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Letter from the Dean


Dear Humanities students,

By now you will have learned that the University plans to open its doors to in-person classes and on-campus experiences this Fall. We are reopening at a challenging time and under complicated circumstances and I wanted to take this opportunity to assure you that our college – and the University community more broadly – will be devoting all its energies to ensuring that our campus and classrooms are safe, healthy, inclusive and welcoming to students from all backgrounds. We want you to look forward this coming semester as an intellectually engaging and transformative experience.

As I write, the more violent reactions to recent – and long-standing – injustices and outrages to human dignity are now giving way to peaceful and reflective gatherings. This is a moment for us to reflect on core human values, on questions of equity and community and on the institutions we have created to promote and preserve our values. This reflection is at the heart of what we do in the Humanities and, in one way or another, all of our courses encourage students to recognize the times when we feel the tensions between a society’s professed values and the cultural practices and institutions designed to foster them, and when we must recognize that individuals experience the same social world differently. This is after all what makes the stories we read and write matter to us; these are the moments historians examine, the ethical and logical problems that philosophers explore, the situations that call urgently for the ability to communicate effectively and to distinguish carefully between truth and misinformation. All this is to say that in the Fall we will be encouraging reasoned and respectful conversations in all our Humanities classes, exchanges that appreciate the range of cultural perspectives, recognize historical contexts and emphasize the capacity to listen and acknowledge other voices as well the ability to articulate clearly and forcefully one’s own understanding.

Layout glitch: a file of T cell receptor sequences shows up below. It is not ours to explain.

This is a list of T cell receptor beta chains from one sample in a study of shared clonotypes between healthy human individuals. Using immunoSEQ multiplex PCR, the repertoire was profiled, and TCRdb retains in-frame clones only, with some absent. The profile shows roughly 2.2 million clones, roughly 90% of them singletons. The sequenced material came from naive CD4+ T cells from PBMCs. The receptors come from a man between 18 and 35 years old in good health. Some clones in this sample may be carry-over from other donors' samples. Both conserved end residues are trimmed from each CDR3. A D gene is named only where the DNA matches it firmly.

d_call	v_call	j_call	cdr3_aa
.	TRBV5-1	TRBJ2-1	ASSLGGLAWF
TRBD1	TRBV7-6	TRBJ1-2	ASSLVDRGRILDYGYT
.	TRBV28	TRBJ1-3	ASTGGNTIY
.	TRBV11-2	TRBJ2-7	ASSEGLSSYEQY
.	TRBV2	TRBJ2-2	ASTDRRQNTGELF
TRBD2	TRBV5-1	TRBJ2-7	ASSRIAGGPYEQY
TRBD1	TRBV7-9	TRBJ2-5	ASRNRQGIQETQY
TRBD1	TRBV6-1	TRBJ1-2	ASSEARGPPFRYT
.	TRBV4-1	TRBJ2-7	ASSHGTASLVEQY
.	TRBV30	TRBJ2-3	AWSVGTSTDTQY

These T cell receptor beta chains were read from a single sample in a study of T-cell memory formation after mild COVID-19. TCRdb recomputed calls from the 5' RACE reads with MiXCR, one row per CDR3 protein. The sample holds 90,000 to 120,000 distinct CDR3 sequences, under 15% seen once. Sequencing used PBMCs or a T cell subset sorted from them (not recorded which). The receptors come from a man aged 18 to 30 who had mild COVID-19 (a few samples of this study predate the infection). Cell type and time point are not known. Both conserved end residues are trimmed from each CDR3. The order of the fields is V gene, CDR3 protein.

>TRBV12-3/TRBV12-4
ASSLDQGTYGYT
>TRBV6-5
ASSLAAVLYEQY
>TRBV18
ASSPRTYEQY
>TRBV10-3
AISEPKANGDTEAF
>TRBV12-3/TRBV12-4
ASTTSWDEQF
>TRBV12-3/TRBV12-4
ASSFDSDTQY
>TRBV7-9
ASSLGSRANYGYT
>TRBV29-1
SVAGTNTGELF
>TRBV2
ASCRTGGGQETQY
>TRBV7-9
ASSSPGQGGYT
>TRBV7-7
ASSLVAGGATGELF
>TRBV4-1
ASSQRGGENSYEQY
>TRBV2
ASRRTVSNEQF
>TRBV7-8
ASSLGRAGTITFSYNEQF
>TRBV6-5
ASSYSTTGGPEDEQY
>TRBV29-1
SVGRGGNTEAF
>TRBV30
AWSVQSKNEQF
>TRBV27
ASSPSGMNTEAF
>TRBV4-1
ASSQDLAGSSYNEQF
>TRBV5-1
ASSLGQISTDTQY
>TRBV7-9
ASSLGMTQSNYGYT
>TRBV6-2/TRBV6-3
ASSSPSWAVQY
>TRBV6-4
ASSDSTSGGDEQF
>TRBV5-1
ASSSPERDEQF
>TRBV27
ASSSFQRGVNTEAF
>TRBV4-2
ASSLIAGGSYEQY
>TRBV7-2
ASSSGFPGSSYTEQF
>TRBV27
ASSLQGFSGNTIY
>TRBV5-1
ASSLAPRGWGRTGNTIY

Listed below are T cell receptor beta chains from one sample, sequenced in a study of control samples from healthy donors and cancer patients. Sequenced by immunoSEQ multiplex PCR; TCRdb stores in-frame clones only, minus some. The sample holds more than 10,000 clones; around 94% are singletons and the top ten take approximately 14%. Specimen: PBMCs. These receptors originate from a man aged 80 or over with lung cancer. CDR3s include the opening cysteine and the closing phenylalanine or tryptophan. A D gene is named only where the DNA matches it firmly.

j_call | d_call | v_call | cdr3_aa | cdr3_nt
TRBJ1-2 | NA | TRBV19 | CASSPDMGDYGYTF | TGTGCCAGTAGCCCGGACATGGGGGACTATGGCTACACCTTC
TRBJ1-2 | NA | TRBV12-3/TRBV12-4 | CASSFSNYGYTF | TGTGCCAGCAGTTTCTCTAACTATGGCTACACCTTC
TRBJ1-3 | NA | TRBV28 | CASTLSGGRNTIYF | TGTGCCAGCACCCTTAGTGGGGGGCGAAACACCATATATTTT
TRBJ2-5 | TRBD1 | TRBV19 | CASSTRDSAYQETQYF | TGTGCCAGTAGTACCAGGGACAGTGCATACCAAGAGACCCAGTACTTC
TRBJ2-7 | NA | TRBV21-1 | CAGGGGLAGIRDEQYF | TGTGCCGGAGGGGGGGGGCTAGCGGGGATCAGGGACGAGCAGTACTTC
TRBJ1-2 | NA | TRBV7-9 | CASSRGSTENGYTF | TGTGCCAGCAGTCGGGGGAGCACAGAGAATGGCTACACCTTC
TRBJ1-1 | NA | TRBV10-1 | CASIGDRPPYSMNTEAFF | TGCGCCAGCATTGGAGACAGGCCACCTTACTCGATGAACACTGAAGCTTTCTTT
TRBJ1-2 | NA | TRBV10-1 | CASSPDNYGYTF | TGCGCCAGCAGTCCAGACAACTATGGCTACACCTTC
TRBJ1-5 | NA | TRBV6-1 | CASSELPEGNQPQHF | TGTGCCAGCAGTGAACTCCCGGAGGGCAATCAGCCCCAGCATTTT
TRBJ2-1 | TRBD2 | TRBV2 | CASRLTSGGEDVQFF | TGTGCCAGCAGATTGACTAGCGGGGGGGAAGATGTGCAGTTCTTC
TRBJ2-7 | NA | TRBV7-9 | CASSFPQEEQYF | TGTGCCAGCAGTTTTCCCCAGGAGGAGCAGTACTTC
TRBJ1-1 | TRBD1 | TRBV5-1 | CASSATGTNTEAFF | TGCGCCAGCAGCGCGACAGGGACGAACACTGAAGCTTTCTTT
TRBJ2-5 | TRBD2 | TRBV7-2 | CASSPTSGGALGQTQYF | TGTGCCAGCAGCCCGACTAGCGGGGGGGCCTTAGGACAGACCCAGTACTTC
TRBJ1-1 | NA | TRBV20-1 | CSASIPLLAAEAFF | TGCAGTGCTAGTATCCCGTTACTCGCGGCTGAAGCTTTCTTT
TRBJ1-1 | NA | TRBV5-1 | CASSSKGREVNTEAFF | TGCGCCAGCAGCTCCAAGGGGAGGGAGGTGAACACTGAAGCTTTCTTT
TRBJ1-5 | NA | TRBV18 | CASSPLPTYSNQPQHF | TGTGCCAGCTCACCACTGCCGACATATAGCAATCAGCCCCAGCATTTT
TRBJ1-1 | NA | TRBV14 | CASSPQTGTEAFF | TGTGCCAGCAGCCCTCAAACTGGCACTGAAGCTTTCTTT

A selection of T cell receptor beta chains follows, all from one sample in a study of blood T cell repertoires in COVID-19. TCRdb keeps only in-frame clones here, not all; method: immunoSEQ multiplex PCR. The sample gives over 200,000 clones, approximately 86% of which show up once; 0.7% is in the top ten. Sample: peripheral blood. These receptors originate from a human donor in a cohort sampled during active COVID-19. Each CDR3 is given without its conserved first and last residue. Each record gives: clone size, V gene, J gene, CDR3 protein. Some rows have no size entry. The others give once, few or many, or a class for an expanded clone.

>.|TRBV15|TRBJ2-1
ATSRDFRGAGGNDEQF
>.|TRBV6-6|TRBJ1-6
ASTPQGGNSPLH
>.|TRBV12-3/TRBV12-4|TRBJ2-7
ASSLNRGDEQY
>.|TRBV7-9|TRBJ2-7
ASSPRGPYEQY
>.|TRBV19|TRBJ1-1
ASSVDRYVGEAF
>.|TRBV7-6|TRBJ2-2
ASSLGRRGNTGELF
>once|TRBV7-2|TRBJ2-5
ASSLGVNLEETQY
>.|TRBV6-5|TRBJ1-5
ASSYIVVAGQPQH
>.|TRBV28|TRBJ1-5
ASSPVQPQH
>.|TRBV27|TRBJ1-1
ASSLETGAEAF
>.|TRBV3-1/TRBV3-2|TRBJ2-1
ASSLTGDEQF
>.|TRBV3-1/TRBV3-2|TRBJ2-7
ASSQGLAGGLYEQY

Of course, the campus you are all returning to won’t be completely familiar. The COVID pandemic will continue to compel us to make concessions for the safety and health of all – fellow students, faculty, advisors and other staff members. We are seeking to put practices in place that will consider the unique circumstances of every group and this means that we are going to find new ways to teach and to learn. The University is publishing guidelines for on-campus safety (e.g. when to wear masks, how to practice social distancing) and we encourage you to read and follow them. In the meantime, we will need your patience and flexibility. Some of your classes will be fully online but, particularly as Humanities students, many of your classes will be a hybrid mix of online and live experiences. Some of them may be relocated in time and space as we work to implement social distancing practices. Some of these changes in how we teach may just be adjustments for the moment, others may reflect the curriculum of the future, so you should know that we are always open to hearing constructive criticism from you as we experiment with new ways of providing both coursework and student services. As you hear so frequently, we are all going through a moment of improvisation and change together and I encourage you to join us this Fall in genuinely making the most of this opportunity to reopen and revitalize the University and your personal educational journey.

Sincerely,

Stuart K. Culver
Dean, College of Humanities
University of Utah

 

Last Updated: 6/8/20